In this time of political uncertainty, we can be certain about one issue. The battle against Islamist extremism is one we are losing. News of 23,000 jihadis living in Britain, each considered to pose at least a “residual risk”, indicates the breathtaking scale of the challenge facing us. The horse, as they say, has well and truly bolted.

We need to learn lessons from previous mistakes, including our comatose response to growing religious fundamentalism. Yet the truth is we remain blind to the facts. With our liberal blessings, extremist preachers are free to promote their hatred, virtually unchallenged. Anjem Choudary radicalised hundreds, if not thousands of Muslims freely over 20 years. As a result, he influenced more than 100 Britons to carry out or attempt to carry out terrorist attacks at home and abroad.

We defended the right of extremists to free speech in the belief that the most effective way of undermining them was for us to counter their speech. This was nice in theory; there was, however, one rather large problem. Apart from a handful of people, no one did counter them. And those who did were promptly labelled “Islamophobes.”

Fully exploiting the uncontested space we provided them, extremists promoted their supremacist, hate-filled ideology to thousands of Muslims on satellite channels, through social media, on campuses and community events, day in, day out. In the battle of ideas, deconstructing their ideological world view was then and remains now one of our greatest failures. And fail we did – collectively, as Muslim institutions, human rights organisations, anti-racist groups and governments.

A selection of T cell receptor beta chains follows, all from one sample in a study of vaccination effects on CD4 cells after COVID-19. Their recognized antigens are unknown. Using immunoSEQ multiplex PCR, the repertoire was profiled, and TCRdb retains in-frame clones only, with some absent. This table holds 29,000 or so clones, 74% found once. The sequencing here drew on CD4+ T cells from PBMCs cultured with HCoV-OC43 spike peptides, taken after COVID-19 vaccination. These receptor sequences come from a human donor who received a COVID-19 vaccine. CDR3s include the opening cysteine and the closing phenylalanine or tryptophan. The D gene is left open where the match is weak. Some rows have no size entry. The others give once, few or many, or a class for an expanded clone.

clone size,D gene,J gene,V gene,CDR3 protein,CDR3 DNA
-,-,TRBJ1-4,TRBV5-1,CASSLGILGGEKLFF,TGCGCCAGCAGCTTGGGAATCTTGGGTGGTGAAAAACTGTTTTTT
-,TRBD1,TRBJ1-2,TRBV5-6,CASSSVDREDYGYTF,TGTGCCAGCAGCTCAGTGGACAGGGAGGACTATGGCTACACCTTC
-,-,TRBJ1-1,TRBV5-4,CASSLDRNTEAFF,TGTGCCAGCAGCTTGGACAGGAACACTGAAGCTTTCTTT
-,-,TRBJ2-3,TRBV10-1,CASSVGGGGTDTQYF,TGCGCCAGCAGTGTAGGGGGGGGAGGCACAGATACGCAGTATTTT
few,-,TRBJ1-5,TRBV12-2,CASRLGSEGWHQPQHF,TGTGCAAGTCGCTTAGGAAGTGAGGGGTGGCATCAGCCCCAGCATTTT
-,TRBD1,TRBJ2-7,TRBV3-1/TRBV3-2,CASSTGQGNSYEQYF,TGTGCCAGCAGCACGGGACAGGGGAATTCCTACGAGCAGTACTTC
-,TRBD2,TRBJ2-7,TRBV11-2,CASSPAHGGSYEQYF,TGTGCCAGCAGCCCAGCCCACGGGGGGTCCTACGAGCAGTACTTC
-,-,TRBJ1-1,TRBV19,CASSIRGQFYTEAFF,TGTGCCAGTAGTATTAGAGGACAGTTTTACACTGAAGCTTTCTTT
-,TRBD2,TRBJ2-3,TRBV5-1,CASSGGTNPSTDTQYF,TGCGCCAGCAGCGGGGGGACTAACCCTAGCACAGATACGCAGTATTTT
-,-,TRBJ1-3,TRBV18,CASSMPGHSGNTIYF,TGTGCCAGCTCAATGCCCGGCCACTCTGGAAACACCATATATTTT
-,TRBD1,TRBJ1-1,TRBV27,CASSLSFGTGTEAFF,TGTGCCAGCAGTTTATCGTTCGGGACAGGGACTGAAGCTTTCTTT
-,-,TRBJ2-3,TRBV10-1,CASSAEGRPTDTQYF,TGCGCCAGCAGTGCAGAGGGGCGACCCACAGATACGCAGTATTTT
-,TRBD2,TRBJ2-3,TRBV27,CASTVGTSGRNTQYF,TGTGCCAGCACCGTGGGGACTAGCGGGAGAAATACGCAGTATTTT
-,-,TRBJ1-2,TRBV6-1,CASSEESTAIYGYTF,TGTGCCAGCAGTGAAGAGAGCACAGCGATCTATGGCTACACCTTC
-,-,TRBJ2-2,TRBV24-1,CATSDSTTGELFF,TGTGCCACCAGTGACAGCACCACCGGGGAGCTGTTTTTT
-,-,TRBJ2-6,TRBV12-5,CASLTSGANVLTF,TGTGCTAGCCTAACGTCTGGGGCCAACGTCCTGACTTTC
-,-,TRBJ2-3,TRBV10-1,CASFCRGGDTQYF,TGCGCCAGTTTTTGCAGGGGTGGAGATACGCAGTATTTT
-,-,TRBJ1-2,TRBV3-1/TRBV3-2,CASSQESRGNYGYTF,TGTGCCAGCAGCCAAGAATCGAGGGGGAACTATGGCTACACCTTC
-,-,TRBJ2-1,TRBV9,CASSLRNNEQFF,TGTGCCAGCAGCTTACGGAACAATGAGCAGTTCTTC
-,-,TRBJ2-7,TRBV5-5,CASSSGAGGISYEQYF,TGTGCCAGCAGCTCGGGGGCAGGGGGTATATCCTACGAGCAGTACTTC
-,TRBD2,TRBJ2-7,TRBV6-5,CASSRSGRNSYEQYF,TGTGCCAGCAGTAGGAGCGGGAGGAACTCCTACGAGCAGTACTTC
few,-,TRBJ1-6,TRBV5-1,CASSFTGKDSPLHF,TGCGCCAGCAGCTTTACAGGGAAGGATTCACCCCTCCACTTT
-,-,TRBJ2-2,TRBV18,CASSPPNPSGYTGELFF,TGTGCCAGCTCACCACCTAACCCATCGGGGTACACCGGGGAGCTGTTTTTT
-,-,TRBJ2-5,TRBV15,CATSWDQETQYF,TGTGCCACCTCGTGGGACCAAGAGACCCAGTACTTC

While the Muslim Council of Britain perfected the art of issuing press statements, it did nothing to push back on such poisonous teachings. For 10 years, my organisation Inspire, in an attempt to build resilience to extremism in Muslim families, taught theological counter-narratives to extremist ideology. The response I heard from hundreds of Muslim mothers was the same. No one has taught us this before and no one has taught our children it either. What was apparent is that the weak “community” defence system would not be able to hold back the tidal wave of extremist propaganda.

 As extremists continue to radicalise people, we, however, are still flapping our hands over what we even define as extremism. Extremism has never been just about violence. Inciting hatred, discrimination and supremacist ideals for political, religious or ideological causes should be considered extreme in a 21st-century Britain which aspires to establish a culture based on equality, human rights and a pluralistic outlook. Yet thousands of videos of extremists such as Abu Haleema who seek to radicalise remain online.Our inability to recognise the ideological nature of the beast, in particular Salafist, Islamist and Barelvi-inspired extremism, meant we never fully understood who the key extremist groups, websites and preachers were. We lack the essential insight into the activism of these groups and their influence among British Muslims.

Instead of recognising the diverse picture, we blindly continue to lump all 3 million Muslims – the good, bad and ugly – all under the mythical banner of a “Muslim community”. This serves the interests not of the ordinary Muslim, but of the extremists who hide behind this same banner. As a result, we continue to legitimise the voices we should be calling out.